Golfers are disappearing from public city courses. Should some be made into parks?

Apartment towers loom over Toronto's Dentonia Park golf course. The census tract they fall into has more native speakers of Bengali than English and nearly 600 children under the age of five. About a third of adult residents spent at least some time on welfare in 2010, tax data shows. PATRICK CAIN/GLOBAL NEWS

On Friday morning, Ryan Kong walked his large dog on a small strip of grass outside the fence of a giant — and empty — golf course.

Kong lives in Scarborough, Ont. in a house on the edge of the city-owned Dentonia Park Golf Course, which was closed for the season. He and his 138-pound dog, Hunter, were making do with the little bit of space available, on the other side of a firmly padlocked gate. Hunter needs lots of exercise: “a minimum of four or five hours a day,” Kong explained.

“It’s a waste of space as a golf course,” Kong said. “Golf is not just for affluent people, but it doesn’t serve the area and the demographics of the area around are people who live in apartment buildings. There’s a disconnect.”

As the years go by, Dentonia Park has seen fewer golfers, part of a wider trend across the Western world. As less people use municipal golf courses, Canadian cities have been forced to take a hard look at their future.

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“As a public resource, it’s underused,” former councillor and Toronto mayoral candidate David Soknacki said of Dentonia Park.

When he was running for mayor, Soknacki argued for turning the course into a park.

Apartment towers loom over the golf course: the census tract they fall into has more native speakers of Bengali than English and nearly 600 children under the age of five. About a third of adult residents spent at least some time on welfare in 2010, tax data shows.

The apartment complex has two small fenced playgrounds.

“It could be repurposed to a number of uses, whether it would be a new combination of organized sports, soccer or cricket, or a combination of activities — everything from passive use to bicycle trails,” Soknacki says.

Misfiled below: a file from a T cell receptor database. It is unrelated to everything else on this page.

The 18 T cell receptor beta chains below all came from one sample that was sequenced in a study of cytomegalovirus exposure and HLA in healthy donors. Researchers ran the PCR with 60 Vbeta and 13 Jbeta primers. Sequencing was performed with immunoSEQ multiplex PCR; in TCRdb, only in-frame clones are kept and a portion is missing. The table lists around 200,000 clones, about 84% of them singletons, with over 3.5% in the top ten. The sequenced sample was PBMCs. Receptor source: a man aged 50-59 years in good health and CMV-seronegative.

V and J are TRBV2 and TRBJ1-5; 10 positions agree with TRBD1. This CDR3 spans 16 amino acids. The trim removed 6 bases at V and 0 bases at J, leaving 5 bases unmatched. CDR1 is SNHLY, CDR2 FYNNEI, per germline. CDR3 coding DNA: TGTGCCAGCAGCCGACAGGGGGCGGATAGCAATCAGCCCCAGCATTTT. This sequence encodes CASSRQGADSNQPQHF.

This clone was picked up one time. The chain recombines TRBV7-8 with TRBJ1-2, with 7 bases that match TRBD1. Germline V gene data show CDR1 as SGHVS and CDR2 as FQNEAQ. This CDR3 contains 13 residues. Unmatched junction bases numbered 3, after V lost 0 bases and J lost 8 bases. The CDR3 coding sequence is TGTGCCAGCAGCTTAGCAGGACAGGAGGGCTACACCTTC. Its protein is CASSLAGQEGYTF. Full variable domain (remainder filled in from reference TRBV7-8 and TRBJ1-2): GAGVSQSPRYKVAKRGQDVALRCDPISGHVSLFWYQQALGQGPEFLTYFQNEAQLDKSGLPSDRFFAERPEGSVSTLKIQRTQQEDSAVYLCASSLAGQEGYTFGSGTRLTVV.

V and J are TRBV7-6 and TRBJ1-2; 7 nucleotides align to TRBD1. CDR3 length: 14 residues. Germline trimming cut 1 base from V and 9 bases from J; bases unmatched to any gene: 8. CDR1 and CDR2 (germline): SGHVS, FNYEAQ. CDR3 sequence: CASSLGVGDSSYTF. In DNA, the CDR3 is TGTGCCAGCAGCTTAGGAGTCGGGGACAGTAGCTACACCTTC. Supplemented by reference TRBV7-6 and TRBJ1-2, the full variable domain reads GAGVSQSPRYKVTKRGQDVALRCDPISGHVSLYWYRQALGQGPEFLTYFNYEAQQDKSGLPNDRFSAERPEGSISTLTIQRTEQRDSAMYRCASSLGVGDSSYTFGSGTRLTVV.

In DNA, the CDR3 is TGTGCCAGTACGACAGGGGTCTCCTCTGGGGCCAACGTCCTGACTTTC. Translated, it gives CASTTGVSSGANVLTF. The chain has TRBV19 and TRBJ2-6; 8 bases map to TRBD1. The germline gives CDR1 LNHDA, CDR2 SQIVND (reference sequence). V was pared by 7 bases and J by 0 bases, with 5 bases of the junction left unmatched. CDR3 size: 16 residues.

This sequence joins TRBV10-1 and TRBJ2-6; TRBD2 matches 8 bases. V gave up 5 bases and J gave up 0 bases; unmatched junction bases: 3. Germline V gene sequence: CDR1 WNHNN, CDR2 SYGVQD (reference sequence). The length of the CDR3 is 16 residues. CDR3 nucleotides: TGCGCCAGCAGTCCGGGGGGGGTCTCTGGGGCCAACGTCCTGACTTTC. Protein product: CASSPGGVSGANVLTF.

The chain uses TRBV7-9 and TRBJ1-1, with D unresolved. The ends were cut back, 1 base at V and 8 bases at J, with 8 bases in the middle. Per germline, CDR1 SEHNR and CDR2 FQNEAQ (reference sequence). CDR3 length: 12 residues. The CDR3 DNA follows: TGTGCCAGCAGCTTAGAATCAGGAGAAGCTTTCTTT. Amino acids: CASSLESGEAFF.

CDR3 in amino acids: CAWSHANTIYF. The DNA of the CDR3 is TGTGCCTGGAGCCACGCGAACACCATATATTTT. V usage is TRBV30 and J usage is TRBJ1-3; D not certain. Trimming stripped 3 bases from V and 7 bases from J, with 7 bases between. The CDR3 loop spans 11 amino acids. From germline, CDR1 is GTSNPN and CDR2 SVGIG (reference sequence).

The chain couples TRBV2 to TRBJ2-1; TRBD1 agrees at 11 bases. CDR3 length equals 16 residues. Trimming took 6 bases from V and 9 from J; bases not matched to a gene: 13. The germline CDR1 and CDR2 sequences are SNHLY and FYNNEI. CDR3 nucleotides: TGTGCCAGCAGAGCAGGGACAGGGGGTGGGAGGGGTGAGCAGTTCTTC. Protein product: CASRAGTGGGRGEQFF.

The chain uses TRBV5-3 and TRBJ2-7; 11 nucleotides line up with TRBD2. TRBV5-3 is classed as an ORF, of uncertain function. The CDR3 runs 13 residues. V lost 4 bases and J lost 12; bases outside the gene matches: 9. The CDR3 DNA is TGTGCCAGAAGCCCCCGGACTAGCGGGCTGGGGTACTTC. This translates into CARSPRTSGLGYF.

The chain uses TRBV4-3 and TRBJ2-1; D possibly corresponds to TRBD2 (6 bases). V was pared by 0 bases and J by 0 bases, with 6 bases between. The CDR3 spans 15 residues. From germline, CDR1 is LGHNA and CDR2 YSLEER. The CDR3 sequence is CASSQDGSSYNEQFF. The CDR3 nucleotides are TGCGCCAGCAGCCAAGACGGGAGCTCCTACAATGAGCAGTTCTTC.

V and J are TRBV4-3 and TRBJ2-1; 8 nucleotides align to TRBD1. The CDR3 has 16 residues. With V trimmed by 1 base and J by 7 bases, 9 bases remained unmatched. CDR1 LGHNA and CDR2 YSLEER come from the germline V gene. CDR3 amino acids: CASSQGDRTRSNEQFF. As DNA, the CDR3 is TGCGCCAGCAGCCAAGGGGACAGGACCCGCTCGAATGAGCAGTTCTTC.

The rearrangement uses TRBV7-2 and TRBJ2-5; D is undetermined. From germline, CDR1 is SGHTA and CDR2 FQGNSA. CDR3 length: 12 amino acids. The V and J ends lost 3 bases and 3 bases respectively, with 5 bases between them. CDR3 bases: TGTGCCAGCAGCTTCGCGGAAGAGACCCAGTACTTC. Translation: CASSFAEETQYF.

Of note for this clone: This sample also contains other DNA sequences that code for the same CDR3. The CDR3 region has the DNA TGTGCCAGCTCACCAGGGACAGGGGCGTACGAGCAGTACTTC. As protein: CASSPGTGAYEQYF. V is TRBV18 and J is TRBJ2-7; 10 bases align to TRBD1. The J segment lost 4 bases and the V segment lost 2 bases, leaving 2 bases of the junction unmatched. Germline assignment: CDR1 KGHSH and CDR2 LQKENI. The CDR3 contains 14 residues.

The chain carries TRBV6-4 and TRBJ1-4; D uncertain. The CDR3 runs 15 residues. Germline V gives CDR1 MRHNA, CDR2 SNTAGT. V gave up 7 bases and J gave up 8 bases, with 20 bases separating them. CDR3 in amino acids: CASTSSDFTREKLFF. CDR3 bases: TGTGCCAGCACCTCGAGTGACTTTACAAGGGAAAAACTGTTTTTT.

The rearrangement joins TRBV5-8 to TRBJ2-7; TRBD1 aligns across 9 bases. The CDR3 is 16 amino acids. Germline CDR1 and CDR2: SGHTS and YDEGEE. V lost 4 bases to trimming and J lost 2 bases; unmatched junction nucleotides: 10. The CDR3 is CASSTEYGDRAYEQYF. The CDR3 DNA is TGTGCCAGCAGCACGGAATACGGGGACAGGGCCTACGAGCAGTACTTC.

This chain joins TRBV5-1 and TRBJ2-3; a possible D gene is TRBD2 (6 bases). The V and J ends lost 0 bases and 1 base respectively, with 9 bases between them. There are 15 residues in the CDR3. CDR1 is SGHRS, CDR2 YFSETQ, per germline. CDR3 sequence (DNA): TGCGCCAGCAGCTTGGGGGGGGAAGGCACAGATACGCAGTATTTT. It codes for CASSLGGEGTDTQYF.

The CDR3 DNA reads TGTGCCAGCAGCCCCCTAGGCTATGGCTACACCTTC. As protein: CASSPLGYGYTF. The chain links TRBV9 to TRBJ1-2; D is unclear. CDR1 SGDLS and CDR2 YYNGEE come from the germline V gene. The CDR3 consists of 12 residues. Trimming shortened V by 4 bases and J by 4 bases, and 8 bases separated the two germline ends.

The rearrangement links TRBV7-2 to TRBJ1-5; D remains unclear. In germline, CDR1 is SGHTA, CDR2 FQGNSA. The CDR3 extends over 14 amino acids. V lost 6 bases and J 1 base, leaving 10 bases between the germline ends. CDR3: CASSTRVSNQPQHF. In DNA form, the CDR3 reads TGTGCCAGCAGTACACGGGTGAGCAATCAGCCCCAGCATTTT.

(“I would like to see a public amphitheatre,” Kong says.)

In 2011, Dentonia lost $242,000 and Scarlett Woods, in Toronto’s west end, made just $23,000, down from $99,000 in 2007. City of Toronto spokesperson Matthew Cutler could not provide more recent figures. From 2007 to 2011, Dentonia lost $822,000. (Other city public courses ran larger profits.)

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Cutler did not respond to an interview request.

“While we appreciate that there may be valid reasons to continue to operate Dentonia Park, the reasons for doing so should be reviewed, articulated, documented and specifically approved,” auditors said in a 2011 report.

Golf has been in a steady decline across the Western world, including Britain and the United States, for years.

It’s not clear why. Commenters have called it too time-consuming and expensive, and pointed out that with men expected to take more responsibility for child care, fewer hours are available to be whiled away on a golf course.

Canadian golfers are about 70 per cent male, tend to be higher-income, and, the authors of a 2013 study note, “the current game reflects very little ethnic diversity.”

“It’s questionable to overplay the notion that the sport is entirely in decline,” says golf journalist Robert Thompson.

“I think the story is coloured by the fact that a lot of golf courses have closed, but they haven’t closed because of decline, but because they overbuilt golf courses. A lot of that is real estate-driven.”

With land values on the increase, many private club owners have taken the obvious step and cashed out.

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Six large private clubs in Toronto’s suburbs have sold to developers in recent years, often facing furious pushback from local homeowners.